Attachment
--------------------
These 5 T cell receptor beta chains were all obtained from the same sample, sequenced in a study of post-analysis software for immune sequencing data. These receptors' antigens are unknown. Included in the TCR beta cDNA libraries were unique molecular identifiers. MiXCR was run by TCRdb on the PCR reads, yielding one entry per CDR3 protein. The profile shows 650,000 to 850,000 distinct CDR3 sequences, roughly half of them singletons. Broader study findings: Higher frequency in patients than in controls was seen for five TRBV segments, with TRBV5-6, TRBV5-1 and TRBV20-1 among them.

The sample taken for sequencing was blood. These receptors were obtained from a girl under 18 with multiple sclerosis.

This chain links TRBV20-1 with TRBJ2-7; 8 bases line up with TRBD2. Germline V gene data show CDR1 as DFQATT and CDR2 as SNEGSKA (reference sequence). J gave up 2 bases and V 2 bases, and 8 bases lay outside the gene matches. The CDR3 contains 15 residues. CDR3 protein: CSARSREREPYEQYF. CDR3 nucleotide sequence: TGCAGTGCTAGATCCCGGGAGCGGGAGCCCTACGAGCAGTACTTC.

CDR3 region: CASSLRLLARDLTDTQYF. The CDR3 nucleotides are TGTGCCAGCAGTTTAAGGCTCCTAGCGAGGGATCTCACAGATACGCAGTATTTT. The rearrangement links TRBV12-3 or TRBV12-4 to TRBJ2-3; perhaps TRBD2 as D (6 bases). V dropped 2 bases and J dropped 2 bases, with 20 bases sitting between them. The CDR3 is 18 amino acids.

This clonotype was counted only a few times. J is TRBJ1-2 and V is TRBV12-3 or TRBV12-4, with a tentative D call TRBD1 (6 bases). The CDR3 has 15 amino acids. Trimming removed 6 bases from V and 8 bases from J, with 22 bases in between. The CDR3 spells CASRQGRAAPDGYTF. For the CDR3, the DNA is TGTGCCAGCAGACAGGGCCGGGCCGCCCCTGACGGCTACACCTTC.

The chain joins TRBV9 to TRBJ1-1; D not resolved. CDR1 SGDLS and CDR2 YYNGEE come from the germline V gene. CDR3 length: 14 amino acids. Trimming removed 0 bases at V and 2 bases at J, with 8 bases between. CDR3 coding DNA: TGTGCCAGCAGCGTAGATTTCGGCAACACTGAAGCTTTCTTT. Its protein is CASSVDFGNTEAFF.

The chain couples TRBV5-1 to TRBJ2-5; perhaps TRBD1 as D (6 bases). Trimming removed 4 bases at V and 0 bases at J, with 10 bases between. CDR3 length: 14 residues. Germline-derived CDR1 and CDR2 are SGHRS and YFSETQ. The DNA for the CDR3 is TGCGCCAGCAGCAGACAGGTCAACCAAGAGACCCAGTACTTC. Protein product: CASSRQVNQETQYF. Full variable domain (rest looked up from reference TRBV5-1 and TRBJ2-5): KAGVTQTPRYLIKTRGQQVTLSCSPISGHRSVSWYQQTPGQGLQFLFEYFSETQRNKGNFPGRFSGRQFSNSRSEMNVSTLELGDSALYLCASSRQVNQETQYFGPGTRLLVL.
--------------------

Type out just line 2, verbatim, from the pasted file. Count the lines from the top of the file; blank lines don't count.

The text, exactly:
The sample taken for sequencing was blood. These receptors were obtained from a girl under 18 with multiple sclerosis.